New Book Coming From Marybeth Hicks

I just learned today that one of my favorite author/speaker/thinkers- the lovely Marybeth Hicks has a written a new book which will be available August 12:

Teachable Moments: Using Everyday Encounters with Media and Culture to Instill Conscience, Character, and Faith

teach

I pre-ordered today on Amazon. The subject matter is very near and dear to me, and I was bowled over by her Bringing Up Geeks, so I’m jazzed to read it. But truth be told, it could consist of Marybeth summarizing some of her favorite actuarial tables, and I’d still buy a copy. She’s just that awesome.

Behind The Times, Or Ahead Of The Curve

Our family finally watched the fourth Harry Potter movie the other day. Actually, it was the first viewing for my daughter and I, but I think my wife first watched it not long after it was released in 2005. She’s been a constant fan of the books, and she was more excited about watching the films than I was at the time. I’ve since learned to appreciate the series, and I’m enjoying following the story arc and experiencing each movie in the series along with our oldest daughter.

Our coming late to this party was deliberate. We decided some time ago that we weren’t going to expose our eldest to all of the available HP movies in quick succession, but instead ‘spread them out’ over time. Our reasoning for this was based on a couple things.

1 – My wife had read the books and was of the opinion that the series generally gets more intense, more ‘adult’ with each installment. She felt some of the more intense situations- including the demise of some main characters- was best left for..later.

2 – We think it’s OK for kids to wait to experience some things. If next-to-nothing is left for later, what is there to look forward to? Where are the milestones? It’s OK to slow down, to anticipate. There’s no need to rush.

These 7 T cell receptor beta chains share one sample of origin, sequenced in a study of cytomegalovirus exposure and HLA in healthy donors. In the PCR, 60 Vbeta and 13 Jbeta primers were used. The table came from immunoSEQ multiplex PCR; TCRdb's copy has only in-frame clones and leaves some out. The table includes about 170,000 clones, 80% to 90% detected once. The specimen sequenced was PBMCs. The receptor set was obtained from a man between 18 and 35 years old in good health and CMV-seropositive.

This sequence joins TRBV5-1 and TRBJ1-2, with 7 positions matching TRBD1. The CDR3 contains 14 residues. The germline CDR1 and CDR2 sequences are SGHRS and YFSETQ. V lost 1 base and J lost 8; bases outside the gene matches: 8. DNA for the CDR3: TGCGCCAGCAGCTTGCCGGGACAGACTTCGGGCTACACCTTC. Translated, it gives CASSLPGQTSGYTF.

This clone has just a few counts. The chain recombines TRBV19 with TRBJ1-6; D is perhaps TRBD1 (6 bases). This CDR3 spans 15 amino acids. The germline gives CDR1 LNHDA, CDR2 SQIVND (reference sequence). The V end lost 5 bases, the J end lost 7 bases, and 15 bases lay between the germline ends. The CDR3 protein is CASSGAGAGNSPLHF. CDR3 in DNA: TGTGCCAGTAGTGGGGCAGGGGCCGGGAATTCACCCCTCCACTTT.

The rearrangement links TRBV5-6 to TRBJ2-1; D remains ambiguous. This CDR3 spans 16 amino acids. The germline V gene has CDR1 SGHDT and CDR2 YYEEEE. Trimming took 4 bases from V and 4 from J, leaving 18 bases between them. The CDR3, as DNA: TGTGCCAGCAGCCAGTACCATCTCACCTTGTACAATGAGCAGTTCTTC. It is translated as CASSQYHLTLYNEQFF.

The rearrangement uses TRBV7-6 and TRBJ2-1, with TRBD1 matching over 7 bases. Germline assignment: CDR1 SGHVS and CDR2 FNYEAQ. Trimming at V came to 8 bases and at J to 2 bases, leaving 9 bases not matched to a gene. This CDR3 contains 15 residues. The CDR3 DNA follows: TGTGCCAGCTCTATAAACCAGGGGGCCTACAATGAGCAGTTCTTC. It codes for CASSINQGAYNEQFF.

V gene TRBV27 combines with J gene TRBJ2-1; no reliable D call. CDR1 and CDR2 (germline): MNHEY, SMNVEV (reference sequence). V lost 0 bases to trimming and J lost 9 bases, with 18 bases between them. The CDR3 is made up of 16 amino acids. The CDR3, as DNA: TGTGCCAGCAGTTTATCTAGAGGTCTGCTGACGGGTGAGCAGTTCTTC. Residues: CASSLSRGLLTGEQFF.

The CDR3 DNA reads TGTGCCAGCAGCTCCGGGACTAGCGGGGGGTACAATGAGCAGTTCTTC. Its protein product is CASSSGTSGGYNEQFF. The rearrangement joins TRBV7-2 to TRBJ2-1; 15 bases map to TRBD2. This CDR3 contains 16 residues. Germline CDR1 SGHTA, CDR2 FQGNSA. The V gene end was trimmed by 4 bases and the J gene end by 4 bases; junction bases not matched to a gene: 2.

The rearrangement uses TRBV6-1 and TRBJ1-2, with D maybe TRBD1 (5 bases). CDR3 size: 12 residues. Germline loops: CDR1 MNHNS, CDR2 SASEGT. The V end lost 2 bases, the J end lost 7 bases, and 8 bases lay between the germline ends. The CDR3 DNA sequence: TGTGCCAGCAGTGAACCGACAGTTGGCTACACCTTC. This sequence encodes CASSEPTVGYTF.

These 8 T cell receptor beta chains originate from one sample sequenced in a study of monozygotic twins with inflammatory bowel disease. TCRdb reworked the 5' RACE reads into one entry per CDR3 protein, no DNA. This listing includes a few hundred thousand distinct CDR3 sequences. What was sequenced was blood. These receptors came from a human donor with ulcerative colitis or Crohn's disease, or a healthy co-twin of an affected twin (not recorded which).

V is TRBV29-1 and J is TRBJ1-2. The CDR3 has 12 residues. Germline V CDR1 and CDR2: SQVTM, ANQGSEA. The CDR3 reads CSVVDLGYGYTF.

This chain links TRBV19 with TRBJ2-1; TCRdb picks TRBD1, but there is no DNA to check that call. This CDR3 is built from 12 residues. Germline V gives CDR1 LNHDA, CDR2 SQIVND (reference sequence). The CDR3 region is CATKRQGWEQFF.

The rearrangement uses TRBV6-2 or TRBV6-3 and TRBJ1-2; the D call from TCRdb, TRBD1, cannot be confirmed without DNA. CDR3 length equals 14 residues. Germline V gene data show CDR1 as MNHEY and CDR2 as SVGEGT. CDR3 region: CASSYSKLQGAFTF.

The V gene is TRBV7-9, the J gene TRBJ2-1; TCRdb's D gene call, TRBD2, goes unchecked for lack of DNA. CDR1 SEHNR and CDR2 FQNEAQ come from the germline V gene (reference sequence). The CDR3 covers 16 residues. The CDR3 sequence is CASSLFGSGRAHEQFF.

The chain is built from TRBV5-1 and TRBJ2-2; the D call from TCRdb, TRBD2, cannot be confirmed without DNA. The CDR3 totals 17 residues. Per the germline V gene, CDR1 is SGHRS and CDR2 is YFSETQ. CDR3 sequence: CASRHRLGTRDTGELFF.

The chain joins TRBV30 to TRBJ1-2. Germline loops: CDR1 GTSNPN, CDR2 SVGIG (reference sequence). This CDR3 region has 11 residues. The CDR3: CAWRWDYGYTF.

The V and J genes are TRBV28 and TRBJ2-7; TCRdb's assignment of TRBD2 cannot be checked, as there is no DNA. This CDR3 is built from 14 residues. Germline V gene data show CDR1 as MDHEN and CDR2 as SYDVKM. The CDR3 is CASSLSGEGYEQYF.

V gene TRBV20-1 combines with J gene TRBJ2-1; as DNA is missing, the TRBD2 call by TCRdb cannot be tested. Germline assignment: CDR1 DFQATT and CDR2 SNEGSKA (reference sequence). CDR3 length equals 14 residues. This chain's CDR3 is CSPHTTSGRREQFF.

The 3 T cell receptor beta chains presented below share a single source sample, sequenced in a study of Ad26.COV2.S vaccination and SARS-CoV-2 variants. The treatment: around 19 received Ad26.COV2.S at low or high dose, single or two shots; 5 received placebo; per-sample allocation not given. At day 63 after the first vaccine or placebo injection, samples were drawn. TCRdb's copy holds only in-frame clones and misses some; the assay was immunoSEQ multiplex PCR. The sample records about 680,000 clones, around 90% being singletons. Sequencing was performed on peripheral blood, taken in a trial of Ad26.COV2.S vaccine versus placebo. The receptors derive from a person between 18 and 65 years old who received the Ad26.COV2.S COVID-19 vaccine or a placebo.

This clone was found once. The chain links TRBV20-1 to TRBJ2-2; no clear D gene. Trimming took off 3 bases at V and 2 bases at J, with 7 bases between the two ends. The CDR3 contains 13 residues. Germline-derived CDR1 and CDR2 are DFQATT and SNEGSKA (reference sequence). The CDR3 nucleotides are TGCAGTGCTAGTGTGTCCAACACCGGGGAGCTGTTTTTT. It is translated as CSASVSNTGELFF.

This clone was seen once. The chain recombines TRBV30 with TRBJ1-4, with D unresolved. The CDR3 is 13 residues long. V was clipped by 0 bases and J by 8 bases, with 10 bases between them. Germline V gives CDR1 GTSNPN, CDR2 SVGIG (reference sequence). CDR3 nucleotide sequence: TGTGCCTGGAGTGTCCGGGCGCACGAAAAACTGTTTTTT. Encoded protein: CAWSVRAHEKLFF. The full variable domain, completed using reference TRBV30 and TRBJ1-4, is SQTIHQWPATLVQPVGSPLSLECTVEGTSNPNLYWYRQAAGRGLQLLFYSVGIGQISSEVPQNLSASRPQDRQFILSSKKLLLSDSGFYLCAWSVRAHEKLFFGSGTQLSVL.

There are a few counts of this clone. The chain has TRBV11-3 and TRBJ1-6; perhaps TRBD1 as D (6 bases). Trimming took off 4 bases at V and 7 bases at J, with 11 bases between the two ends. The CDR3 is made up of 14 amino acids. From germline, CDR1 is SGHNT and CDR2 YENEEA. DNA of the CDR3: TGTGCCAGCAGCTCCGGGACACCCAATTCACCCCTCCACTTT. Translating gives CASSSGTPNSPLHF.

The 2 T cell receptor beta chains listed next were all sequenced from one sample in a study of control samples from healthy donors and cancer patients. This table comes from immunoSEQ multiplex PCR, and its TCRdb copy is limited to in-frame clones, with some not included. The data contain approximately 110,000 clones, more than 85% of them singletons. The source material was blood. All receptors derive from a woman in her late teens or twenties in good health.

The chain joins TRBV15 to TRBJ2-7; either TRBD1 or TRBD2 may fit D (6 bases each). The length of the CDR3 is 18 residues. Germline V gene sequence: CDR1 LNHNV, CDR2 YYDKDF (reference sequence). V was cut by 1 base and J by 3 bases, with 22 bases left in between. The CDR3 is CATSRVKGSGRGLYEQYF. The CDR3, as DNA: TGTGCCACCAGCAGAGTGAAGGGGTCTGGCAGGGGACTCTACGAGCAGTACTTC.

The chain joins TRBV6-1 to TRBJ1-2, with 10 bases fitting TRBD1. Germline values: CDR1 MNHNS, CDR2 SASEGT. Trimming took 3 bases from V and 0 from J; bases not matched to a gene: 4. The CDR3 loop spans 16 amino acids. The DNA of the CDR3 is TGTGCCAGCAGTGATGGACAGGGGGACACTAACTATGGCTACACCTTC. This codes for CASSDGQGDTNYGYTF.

While we did get a bit of push-back on occasion, it was pretty minor;  usually amounting to a valiant-but-ultimately-futile effort to tread the well-worn path of “but _____ is my age and (s)he’s already seen all of them”. At which point we would explain that different families do things different ways. We also reminded her that even though it sometimes feels like ‘everybody else’ is doing that thing you’re not allowed to, that’s really not true; we could both think of other kids who hadn’t yet seen all of the movies. Some kids her age had only been allowed to see the first and or second; some families we knew did not watch them at all. 

I understand opinions around this topic (every topic?) vary widely and are clearly subjective. Generally, we think the culture seems hell-bent on snuffing out the ‘innocence of childhood’ as quickly as it can. I’m for extending that period of time as long as I can.

They have the rest of their lives to be grown-ups.

There’s no need to rush.